Background Despite the proven benefit of neurothrombectomy, intracranial hemorrhage (ICH) remains the most serious procedural complication. The aim of this analysis was to identify predictors of different hemorrhage subtypes and evaluate their individual impact on clinical outcome.
Methods Pooled individual patient-level data from three large prospective multicenter studies were analyzed for the incidence of different ICH subtypes, including any ICH, hemorrhagic transformation (HT), parenchymal hematoma (PH), subarachnoid hemorrhage (SAH), and symptomatic intracranial hemorrhage (sICH). All patients (n=389) treated with the Solitaire device were included in the analysis. A multivariate stepwise logistic regression model was used to identify predictors of each hemorrhage subtype.
Results General anesthesia and higher baseline Alberta Stroke Program Early CT score (ASPECTS) were associated with a lower probability of any ICH (OR 0.36, p=0.003), (OR 0.80, p=0.032) and HT (OR 0.54, p=0.023), (OR 0.78, p=0.001), respectively. Longer time from onset to treatment was associated with a higher likelihood of HT (OR 1.08, p=0.001) and PH (OR 1.11, p=0.015). Intravenous tissue plasminogen activator (IV-tPA) was also a strong predictor of PH (OR 7.63, p=0.013). Functional independence at 90 days (modified Rankin Scale (mRS) 0–2) was observed significantly less frequently in all hemorrhage subtypes except SAH. None of the patients who achieved functional independence at 90 days had sICH.
Conclusions General anesthesia and smaller baseline ischemic core are associated with a lower probability of HT whereas IV-tPA and prolonged time to treatment increase the risk of PH after neurothrombectomy.
- acute stroke
- intracranial hemorrhage
- IV TPA
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Hemorrhagic transformation (HT) in acute ischemic stroke (AIS) is known to occur as part of the natural history of cerebral infarction and its frequency and severity are increased by antithrombotics, anticoagulants, thrombolytics, and endovascular therapies.1 Given the overwhelming benefit of thrombectomy in selected patients with AIS due to anterior circulation large vessel occlusion (LVO),2–4 endovascular treatment (EVT) has been established as a standard of care in this patient population.5 6 However, intracranial hemorrhage (ICH) remains the most dreaded complication of any acute revascularization therapy for AIS, and its potential occurrence requires careful risk versus benefit assessment in individual patients. Despite ample existing data demonstrating the hemorrhagic risk after intravenous and intra-arterial thrombolysis, little is known about the procedural and clinical factors associated with ICH incidence after contemporary thrombectomy with stent retriever. Identification of risk factors associated with ICH has the potential to further improve procedural safety and efficacy and guide patient selection in practice and future research. The clinical impact of various hemorrhage subtypes after EVT with stent retrievers has also not been well delineated. The purpose of this study was to identify the clinical, radiological, and procedural variables that may be predictive of various subtypes of ICH following mechanical thrombectomy.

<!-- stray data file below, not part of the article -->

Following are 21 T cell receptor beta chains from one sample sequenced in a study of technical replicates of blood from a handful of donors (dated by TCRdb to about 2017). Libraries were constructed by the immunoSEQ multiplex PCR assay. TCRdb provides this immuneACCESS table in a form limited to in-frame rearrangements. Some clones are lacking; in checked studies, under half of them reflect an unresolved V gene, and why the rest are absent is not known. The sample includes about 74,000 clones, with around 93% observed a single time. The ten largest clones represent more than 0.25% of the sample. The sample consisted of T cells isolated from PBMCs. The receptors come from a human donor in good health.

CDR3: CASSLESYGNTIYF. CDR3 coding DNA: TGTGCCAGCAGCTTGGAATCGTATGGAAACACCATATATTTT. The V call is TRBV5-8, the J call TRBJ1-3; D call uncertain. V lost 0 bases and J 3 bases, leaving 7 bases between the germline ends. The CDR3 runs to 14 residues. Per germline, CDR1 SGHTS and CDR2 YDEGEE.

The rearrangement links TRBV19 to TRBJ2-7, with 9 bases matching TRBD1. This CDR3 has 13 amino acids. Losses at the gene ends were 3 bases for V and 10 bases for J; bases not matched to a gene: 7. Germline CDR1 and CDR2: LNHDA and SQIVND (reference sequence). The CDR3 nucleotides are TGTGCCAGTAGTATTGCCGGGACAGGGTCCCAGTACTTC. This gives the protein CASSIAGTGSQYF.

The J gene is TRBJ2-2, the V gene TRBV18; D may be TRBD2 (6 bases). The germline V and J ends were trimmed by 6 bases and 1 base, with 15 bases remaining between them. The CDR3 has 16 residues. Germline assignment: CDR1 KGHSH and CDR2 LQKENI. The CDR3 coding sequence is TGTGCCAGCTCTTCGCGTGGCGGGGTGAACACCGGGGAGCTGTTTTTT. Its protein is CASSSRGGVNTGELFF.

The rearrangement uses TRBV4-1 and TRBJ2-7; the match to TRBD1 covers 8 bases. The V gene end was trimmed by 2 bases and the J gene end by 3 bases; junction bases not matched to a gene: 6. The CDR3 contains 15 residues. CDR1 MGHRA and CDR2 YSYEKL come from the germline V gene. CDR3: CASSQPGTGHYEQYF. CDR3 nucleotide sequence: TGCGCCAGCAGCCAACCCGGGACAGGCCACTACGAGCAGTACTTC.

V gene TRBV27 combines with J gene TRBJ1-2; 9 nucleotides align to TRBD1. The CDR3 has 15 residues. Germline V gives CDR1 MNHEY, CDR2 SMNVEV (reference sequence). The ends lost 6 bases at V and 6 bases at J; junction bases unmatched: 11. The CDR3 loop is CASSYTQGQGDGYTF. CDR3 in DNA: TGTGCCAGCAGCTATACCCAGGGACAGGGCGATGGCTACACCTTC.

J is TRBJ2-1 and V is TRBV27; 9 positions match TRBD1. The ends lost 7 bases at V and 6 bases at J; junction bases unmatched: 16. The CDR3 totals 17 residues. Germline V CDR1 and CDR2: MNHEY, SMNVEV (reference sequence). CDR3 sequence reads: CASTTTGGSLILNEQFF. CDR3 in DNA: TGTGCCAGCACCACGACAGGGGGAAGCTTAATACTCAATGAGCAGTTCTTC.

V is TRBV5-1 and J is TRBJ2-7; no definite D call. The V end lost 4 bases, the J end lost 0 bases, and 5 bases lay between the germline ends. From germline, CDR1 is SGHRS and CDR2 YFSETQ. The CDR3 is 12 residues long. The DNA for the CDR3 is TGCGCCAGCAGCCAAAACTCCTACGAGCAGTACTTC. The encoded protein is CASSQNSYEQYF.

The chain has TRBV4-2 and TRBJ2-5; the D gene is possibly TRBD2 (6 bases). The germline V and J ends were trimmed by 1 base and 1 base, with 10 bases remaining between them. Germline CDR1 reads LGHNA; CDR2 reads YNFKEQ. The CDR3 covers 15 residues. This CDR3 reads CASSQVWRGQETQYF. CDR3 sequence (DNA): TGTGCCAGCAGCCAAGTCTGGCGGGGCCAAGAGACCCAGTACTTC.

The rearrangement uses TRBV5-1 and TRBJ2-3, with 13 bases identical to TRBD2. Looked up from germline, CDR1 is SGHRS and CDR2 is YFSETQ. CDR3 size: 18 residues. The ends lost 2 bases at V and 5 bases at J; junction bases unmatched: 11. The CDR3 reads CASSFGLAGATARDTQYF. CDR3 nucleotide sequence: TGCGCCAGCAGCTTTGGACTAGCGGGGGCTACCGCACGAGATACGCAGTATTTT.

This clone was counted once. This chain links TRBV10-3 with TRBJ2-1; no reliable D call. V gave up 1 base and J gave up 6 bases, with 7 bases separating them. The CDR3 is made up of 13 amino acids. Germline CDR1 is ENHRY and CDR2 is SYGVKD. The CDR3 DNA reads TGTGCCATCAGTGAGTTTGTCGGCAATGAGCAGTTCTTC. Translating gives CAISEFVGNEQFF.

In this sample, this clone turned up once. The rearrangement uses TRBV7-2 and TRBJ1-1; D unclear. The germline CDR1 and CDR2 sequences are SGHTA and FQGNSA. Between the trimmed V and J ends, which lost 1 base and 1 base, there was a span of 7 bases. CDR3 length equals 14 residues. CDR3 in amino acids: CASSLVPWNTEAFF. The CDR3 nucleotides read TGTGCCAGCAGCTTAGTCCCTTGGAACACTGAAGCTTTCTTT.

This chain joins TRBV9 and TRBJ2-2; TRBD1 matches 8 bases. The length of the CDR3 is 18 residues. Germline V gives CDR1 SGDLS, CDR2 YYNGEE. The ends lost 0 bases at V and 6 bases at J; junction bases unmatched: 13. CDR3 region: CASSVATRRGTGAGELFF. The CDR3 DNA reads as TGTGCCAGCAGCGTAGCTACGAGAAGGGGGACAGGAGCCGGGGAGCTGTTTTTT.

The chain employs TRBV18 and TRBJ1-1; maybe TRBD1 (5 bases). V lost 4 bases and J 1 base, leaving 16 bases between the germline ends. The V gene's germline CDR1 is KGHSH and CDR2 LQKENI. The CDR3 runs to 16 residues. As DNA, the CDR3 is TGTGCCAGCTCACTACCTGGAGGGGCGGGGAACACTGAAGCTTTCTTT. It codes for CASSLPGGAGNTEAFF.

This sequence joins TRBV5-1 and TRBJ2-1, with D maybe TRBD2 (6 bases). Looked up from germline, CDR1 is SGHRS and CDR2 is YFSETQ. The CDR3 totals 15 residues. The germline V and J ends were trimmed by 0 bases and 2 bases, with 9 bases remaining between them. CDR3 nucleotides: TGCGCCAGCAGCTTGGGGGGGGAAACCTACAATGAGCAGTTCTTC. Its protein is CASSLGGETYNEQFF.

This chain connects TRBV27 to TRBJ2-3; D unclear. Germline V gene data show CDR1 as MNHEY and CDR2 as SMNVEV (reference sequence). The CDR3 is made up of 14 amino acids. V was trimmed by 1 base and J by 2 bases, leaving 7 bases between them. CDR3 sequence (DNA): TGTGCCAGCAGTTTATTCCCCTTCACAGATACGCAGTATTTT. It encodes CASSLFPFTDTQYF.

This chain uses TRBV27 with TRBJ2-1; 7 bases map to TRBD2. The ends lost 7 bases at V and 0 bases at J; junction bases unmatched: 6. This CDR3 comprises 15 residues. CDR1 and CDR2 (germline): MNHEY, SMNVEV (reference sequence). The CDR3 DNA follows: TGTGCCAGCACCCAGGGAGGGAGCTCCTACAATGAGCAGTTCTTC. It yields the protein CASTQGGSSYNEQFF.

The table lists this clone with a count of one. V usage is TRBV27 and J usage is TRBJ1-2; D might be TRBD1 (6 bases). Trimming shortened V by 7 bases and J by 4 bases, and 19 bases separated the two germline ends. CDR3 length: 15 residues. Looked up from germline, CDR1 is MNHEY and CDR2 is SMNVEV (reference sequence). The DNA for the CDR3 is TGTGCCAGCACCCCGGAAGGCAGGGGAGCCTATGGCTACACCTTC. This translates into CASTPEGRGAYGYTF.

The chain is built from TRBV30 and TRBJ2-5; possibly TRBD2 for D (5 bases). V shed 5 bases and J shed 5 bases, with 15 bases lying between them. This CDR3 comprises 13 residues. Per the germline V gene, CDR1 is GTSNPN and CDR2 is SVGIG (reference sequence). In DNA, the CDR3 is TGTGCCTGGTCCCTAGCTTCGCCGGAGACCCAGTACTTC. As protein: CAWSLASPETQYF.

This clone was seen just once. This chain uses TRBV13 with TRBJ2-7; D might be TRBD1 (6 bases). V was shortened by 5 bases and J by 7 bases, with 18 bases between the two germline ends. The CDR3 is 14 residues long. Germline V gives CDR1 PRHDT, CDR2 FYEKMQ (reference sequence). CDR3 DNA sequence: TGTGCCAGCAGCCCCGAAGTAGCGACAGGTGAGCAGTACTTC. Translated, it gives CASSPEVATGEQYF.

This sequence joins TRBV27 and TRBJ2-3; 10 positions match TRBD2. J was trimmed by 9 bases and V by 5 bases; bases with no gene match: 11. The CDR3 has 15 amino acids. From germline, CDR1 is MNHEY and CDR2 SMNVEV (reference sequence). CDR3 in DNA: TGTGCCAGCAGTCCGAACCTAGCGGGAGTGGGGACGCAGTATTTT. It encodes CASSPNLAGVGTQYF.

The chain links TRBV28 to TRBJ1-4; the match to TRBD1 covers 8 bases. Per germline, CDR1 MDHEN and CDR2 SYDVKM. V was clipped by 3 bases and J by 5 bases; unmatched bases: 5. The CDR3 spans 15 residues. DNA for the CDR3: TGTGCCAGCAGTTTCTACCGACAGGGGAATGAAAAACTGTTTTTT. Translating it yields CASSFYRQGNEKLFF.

All patients who underwent EVT with the Solitaire device in the STAR (n=202), SWIFT (n=89), and SWIFT PRIME (n=98) trials were included in this pooled analysis. All trials were large prospective multicenter studies involving patients with AIS with anterior circulation emergent large vessel occlusion (ELVO). The detailed designs, methods, and results of each individual trial have been previously published.7–10 All three study protocols were approved by the local ethics committee at each of the participating sites. All patients were enrolled after an informed consent form had been signed or country-specific requirements had been met for enrollment without explicit informed consent in emergency circumstances.
Outcome data were adjudicated by an independent imaging/angiography core laboratory and a Clinical Events Committee (CEC). The core laboratory assessors were blinded to clinical outcome. Variables scored by the core laboratory and CEC were: location of occlusion, final revascularization grades, collaterals grading, Alberta Stroke Program Early CT score (ASPECTS), presence of ICH with corresponding subtypes, and other adverse events. In SWIFT and SWIFT PRIME, the assessors were blinded to study group assignments. The data were collected and provided by Medtronic Neurovascular. The company had no role in the design, conduct, analysis, or reporting of the present study.